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Nuclear waste will remain a deadly threat for hundreds of thousands of years. Despite having decades of hazardous waste in temporary storage, the world is only now finalising plans for long-term containment

Onkalo aims to solve the 100,000-year problem of nuclear waste storage

Nuclear waste will remain a deadly threat for hundreds of thousands of years. Despite having decades of hazardous waste in temporary storage, the world is only now finalising plans for long-term containment

Social network participation among Fortune 500 CEOs Positive trends point to a US embrace of solar power

Tesla sets its sights on fully autonomous vehicles by 2017

Electric carmaker Tesla are set to equip all new vehicles with self-driving hardware
Tesla CEO, Elon Musk, announces that all new vehicles will feature self-driving hardware

Electric carmaker Tesla are set to equip all new vehicles with self-driving hardware

All new Tesla vehicles will feature hardware capable of driving completely autonomously, Chief Executive Elon Musk announced at a press conference on October 19. In an ambitious acceleration of Tesla’s self-driving programme, the car manufacturer has begun to equip all Model S and Model X vehicles with a new hardware system, including eight cameras – to provide 360-degree visibility – and twelve ultrasonic sensors.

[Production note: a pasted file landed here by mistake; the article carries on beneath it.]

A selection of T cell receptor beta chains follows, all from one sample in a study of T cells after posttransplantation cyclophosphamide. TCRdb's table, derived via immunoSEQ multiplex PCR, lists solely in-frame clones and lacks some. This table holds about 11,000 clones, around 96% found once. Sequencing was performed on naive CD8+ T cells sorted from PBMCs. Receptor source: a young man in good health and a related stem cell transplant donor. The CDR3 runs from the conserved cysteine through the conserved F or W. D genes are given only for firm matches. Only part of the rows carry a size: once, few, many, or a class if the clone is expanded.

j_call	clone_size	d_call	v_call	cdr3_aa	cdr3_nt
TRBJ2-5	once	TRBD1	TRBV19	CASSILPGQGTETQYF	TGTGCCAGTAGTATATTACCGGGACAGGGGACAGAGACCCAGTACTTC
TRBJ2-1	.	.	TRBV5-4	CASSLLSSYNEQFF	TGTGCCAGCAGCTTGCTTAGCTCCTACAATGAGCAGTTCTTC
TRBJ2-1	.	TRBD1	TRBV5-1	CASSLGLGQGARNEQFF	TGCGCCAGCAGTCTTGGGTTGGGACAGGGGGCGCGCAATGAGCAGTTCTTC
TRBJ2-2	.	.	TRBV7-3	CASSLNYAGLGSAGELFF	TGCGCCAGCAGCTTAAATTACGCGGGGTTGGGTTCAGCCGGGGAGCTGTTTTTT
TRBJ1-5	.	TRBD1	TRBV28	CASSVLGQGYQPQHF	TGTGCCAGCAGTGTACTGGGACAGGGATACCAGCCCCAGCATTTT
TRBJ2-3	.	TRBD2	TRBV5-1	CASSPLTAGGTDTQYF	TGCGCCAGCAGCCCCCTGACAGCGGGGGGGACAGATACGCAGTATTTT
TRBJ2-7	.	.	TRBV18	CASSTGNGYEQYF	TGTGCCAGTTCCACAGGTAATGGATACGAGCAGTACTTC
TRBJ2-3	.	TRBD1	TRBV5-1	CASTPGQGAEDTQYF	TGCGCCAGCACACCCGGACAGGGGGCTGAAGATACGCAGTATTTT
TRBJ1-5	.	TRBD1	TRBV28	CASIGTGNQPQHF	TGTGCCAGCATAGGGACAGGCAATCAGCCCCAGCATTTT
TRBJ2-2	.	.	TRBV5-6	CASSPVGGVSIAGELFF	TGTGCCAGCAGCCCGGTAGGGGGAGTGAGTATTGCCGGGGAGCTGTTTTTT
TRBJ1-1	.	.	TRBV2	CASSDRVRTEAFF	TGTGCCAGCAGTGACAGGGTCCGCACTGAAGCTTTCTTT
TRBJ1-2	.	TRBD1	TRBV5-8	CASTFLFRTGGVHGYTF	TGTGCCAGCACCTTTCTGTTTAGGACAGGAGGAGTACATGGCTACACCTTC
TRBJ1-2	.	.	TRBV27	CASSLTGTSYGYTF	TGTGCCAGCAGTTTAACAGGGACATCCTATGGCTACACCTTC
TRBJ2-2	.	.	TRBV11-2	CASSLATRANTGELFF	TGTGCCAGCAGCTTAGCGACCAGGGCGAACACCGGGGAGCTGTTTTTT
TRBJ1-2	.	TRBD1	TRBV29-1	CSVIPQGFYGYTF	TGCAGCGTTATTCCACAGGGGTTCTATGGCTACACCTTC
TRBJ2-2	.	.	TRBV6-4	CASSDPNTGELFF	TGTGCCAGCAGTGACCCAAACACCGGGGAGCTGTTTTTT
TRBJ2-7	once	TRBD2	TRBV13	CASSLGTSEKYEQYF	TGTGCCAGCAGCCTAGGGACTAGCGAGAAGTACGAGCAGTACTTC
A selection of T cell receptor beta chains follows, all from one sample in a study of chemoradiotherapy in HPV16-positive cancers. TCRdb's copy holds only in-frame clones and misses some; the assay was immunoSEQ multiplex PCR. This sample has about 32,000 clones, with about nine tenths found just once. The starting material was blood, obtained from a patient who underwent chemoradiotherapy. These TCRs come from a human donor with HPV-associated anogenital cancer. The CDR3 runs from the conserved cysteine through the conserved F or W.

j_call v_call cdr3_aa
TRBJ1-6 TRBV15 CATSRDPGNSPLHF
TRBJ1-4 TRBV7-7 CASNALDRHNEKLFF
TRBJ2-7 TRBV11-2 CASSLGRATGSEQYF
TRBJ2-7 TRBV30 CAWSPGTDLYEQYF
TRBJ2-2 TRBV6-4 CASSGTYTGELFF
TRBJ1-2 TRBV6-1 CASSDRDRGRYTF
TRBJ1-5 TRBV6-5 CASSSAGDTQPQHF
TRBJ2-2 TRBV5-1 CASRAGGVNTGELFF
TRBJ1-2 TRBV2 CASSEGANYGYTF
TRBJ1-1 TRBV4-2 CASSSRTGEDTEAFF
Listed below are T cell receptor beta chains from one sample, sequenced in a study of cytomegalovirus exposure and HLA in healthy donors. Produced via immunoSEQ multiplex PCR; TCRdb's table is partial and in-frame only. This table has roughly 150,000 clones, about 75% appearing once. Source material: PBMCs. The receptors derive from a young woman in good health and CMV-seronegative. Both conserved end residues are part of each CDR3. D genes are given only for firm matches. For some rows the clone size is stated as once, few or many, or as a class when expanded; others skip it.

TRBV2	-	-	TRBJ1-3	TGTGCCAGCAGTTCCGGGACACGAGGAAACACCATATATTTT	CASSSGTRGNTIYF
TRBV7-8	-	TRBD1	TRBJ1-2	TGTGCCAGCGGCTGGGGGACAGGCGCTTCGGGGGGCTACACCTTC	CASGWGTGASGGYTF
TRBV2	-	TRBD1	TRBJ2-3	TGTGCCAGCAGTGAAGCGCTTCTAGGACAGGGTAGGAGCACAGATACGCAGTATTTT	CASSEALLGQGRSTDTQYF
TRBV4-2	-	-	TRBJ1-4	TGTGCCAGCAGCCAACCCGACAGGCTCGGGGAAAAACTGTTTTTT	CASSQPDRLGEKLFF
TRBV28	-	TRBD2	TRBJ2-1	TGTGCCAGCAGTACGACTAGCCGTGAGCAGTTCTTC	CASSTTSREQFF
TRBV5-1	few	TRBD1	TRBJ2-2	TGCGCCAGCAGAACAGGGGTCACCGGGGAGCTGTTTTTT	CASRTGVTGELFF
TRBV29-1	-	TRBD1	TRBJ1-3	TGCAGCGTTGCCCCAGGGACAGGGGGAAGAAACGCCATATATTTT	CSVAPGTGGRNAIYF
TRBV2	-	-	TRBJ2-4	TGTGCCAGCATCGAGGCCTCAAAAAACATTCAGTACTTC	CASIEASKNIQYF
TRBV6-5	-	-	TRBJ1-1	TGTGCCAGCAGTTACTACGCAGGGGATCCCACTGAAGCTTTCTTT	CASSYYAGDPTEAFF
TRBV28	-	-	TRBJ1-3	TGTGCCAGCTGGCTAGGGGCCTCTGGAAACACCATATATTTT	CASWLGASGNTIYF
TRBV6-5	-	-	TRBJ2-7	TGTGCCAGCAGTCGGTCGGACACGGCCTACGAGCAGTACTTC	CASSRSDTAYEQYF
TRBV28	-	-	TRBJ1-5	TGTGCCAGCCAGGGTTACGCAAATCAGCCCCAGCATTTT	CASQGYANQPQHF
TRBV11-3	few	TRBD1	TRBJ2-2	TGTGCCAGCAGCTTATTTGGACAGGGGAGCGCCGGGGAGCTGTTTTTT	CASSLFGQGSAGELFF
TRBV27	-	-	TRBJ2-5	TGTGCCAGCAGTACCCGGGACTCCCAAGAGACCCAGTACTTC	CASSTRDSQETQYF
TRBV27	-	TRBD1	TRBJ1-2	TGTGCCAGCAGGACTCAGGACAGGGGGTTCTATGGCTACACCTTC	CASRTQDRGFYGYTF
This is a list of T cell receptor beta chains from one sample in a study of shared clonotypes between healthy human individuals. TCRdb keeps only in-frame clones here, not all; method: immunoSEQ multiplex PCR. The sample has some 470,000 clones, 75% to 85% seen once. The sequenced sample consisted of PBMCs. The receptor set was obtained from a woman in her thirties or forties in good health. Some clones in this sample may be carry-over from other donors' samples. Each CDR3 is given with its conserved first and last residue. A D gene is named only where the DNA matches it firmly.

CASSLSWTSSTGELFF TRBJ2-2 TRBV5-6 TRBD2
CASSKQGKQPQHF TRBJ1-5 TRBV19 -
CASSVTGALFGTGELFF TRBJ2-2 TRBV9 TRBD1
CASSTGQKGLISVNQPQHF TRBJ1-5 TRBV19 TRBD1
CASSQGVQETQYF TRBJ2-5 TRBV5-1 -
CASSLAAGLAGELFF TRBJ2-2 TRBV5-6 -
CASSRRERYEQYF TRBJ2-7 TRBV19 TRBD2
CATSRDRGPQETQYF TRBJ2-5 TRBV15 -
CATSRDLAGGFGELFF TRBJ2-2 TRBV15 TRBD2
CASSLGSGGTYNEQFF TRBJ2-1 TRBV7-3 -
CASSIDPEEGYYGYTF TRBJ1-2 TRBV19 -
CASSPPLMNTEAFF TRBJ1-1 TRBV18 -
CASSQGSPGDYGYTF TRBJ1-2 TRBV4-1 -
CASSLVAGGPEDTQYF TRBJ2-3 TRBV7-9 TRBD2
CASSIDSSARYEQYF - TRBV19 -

The software set to accompany the update is still being tested and currently awaits regulator approval. Once validated, each software update will progressively increase the vehicle’s self-driving capabilities – with Tesla aiming for full automation by the end of 2017.

“Self-driving vehicles will play a crucial role in improving transportation safety and accelerating the world’s transition to a sustainable future”, the carmaker said in an official statement detailing the hardware update.

‘Full autonomy will enable a Tesla to be substantially safer than a human driver, lower the financial cost of transportation for those who own a car and provide low-cost on-demand mobility for those who do not.”

Tesla have sought to reassure regulators of the safety of its self-driving features after a driver using the company’s existing Autopilot mode was involved in a fatal crash in May. An investigation by safety regulators revealed that the car’s front-facing camera had failed to recognise a white truck against a bright, sunny sky – leading the vehicles to collide. The crash prompted the company to overhaul its Autopilot feature, moving the system away from a reliance on cameras and increasing the role of radars in navigation.

New Tesla vehicles will initially lack this existing Autopilot system, with current features such as automatic braking, lane holding and cruise control being temporarily disabled as the company prioritises the next generation of hardware. These Autopilot features will be enabled in instalments through ‘over-the-air’ software updates as the company works on validating the new system.

After watching stock prices fall in recent months, the car manufacturer has been setting increasingly ambitious deadlines for its autonomous technologies in an attempt to maintain investor confidence. Yet, as regulators continue to scrutinise Tesla’s existing Autopilot systems, the company’s new self-driving software could well face a lengthy approval process.